Not deferential enough: In Flanders Fields

Posted Wednesday, November 16, 2011 in Opinion

Not deferential enough: In Flanders Fields

by Gina Hamilton

There is a song I can't get out of my mind, though I wish I could ... in part, because, though a beautiful melody, reminding my of my childhood choir days when our little treble voices would soar into the stratosphere, it is a haunting song, and in part, because I really, really don't agree with the final verse.

I was talking to a friend last Friday, and mentioned 'In Flanders Fields' ... not the poem, so much, but the experience of wearing our little white choir robes with a blood-red poppy affixed to the lapel and taking part in the annual Armistice Day events, year after year, as the Mayor would lay a wreath at the local war memorial, surrounded by veterans of every war since the Great War. 

The World War I vets were awfully old then; many of them spent the years from 1918 onward disabled from gas, or shrapnel still embedded in their backs or legs, or shell-shocked beyond normal functioning.  They trotted them out from the local veterans' home for the event, which always took place at the eleventh hour of the eleventh day of the eleventh month, wearing their uniforms, now moth-tattered, over several sets of long underwear so they didn't have to wear heavy parkas over the uniforms.  Some were proud, some were bewildered, some ... probably the most lucid of them ... were still very, very angry.

As soon as was decent, they were hustled back to the veterans' home, and us with them, where there would be coffee and danish and hot chocolate for us child singers, and we would be prevailed upon to sing a few happier songs from the twenties and thirties - Singing in the Rain; Let Me Call You Sweetheart; Ain't Misbehavin' - before the school bus took us back to school for luncheon.

One year, just as we were sitting down for coffee with the old gents, one man ... one of the angry ones ... stood up and pointed at us.  His name was Paul Clarke, he said, and he'd been a chaplain in the Great War, right in the trenches.

"I want to tell you how it really was," he said in a surprisingly loud voice.  "It wasn't pretty.  Boys was being blown into the sky right next to you.  Their teeth and bones fell like rain on you.  They was your best friends, and there wasn't enough of them left to lay them in that Flanders Field you sang about."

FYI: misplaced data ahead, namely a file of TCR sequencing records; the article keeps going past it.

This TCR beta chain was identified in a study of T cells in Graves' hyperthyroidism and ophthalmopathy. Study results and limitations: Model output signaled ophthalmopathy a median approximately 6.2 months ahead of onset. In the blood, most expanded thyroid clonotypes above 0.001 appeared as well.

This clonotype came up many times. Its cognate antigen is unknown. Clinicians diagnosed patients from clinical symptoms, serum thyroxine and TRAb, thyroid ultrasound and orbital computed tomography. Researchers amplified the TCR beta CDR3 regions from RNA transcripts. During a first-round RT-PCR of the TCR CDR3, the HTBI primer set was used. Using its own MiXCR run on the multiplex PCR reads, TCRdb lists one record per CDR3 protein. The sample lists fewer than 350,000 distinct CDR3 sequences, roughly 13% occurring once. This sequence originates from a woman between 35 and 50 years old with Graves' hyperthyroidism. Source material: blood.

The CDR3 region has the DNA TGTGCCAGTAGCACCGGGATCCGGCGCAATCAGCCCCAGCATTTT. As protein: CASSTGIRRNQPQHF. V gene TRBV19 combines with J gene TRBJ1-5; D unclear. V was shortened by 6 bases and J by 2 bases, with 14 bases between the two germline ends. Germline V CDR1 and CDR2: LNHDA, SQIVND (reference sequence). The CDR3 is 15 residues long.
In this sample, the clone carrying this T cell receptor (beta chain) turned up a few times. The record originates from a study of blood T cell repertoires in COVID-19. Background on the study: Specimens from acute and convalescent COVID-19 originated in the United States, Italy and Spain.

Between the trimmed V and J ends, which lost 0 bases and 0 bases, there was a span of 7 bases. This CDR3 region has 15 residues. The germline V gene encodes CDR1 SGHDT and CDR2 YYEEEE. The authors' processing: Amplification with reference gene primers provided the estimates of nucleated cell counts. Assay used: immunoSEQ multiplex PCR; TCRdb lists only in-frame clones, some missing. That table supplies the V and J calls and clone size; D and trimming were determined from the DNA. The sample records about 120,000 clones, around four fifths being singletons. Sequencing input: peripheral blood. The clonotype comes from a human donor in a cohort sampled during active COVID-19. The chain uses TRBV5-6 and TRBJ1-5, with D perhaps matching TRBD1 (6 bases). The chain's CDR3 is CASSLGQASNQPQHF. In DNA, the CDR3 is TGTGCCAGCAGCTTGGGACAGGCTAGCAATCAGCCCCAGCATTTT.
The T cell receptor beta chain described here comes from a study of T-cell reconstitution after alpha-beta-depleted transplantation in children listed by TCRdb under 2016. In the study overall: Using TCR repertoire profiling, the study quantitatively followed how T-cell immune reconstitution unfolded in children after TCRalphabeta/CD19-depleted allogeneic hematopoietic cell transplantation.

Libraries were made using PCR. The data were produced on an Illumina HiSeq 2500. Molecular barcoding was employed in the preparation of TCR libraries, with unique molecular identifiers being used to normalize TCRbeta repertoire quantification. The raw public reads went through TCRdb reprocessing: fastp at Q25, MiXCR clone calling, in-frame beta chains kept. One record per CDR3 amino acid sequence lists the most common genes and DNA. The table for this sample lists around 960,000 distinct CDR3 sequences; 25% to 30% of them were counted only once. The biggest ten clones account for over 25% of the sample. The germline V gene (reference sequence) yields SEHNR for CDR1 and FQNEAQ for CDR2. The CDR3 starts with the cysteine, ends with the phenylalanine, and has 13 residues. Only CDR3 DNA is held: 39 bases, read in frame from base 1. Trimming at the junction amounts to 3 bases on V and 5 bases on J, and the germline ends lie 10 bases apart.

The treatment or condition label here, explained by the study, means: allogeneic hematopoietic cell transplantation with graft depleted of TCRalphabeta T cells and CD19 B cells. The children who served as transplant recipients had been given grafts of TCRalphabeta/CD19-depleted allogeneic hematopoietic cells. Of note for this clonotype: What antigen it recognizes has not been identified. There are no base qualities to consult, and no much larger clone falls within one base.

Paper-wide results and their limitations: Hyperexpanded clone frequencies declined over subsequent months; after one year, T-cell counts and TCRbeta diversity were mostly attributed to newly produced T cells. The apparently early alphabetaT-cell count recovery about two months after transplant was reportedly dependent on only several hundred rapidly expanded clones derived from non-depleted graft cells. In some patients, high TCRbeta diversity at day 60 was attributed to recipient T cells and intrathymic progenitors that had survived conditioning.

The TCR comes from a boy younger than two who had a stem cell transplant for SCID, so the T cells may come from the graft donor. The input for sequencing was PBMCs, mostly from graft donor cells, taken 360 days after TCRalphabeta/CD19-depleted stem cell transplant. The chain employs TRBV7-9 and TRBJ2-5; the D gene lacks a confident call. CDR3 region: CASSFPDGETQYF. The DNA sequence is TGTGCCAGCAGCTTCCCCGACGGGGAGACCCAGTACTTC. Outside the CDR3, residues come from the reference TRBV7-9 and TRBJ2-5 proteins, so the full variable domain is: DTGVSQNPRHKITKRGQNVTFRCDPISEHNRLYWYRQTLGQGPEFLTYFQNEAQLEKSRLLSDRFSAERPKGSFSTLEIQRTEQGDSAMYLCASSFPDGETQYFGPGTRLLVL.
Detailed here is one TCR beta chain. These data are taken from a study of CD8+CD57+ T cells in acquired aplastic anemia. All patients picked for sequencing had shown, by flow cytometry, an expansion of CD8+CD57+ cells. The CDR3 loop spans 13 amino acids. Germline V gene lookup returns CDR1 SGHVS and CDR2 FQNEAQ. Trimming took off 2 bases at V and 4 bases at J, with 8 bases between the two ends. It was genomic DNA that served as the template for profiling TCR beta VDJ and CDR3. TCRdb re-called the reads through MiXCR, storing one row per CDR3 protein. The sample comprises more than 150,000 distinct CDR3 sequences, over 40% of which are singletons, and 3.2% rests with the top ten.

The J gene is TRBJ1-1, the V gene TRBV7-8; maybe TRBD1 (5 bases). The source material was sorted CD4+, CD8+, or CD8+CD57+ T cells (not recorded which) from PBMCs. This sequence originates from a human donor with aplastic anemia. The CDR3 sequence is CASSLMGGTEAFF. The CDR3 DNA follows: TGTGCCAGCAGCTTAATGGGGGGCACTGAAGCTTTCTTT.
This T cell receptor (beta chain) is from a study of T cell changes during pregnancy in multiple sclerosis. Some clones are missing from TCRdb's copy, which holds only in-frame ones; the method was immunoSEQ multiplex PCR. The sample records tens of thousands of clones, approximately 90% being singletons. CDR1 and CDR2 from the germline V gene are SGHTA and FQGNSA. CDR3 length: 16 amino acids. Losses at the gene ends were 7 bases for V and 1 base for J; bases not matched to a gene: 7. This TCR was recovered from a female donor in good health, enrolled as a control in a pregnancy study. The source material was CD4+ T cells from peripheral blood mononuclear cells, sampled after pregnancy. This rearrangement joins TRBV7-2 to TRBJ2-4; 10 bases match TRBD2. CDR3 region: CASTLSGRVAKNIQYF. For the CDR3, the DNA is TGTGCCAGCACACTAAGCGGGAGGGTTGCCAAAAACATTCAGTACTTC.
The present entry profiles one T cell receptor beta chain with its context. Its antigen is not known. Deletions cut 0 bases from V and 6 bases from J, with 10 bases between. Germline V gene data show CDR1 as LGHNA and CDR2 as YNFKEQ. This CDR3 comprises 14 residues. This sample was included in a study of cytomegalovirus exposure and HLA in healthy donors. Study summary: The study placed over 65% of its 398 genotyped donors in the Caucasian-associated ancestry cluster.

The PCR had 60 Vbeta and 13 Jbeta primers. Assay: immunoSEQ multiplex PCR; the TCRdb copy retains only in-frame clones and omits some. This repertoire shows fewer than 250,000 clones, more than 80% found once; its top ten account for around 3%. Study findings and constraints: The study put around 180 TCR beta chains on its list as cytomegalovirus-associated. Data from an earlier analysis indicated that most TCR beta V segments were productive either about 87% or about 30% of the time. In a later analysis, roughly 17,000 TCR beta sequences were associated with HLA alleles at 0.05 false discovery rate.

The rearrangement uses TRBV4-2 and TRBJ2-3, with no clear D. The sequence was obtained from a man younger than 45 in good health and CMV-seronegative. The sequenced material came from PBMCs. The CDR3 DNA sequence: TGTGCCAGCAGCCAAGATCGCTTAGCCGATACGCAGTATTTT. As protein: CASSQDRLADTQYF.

The nurses were more aghast than we were, and tried to shut Captain Clarke down, offering to take him to his room, but he refused to go.

"No!" he said as he shook off an orderly's arm.  "They need to know.  They're going to be an age soon when they're going to be asked to go to some godforsaken place like Ypres, like we was, just kids, and most of us never came back.  We never came back.  And those who did ... we was wrecks for the rest of our lives."

He turned back to us.  "There wasn't no poppies, nor larks neither," he said more kindly.  "Everything was dead.  Just dead.  Nothing lived in that hellhole.  No cause for a million boys to die in the mud.  Nothing was solved."

Then he sat down and calmly took a cup of coffee and a plum danish.

We children breathed again. 

The nurses and our teachers and the other veterans breathed again.

And Captain Clarke was right.

The last verse of 'In Flanders Fields', in which the dead tell the living that they must keep up the fight, so as not to break faith with those who died, always struck me as horrifying. 

Obviously, I wasn't alive for the Great War, but I was around for Vietnam, and as I recall, the same argument held sway for far too many years.  "Peace with honor" was the cry.  The war could have ended the way it did in 1958, or 1961, or 1965, or certainly 1969, without the loss of the additional tens of thousands of American dead and hundreds of thousands of Vietnamese. But those who had lost children, or husbands, or brothers, or fathers, believed that it was necessary to win to bring honor to their loved ones ... the same sad mantra that kept the boys in the trenches year after weary year from 1914 to 1918, only to do it all over again with interest 21 years later. 

The Great War changed the world ... in some ways for the better ... but in many ways for ill.  Women achieved suffrage because of it, there was suddenly social mobility of the classes because of it, but something sweet and precious died in those trenches. 

The same was true of Vietnam.  What was lost on the altar of "peace with honor" was trust in our elected leaders, and the sense that we are responsible, not only to ourselves, but to the commons in which we find ourselves.

And yet, I can't seem to get the sound of those treble children, singing the hymn of the dead,  out of my ears. 

Captain Clarke is certainly dead by now, although he was there until I was out of the children's choir.  The last known Great War vet died this year, at the age of 110, which means he was only 17 in 1918.  I'm certain that Captain Clarke was much older during his service.  As a chaplain, he must have seen something of life, and probably college, before he answered the clarion call.

I can only hope that he at last has found peace.

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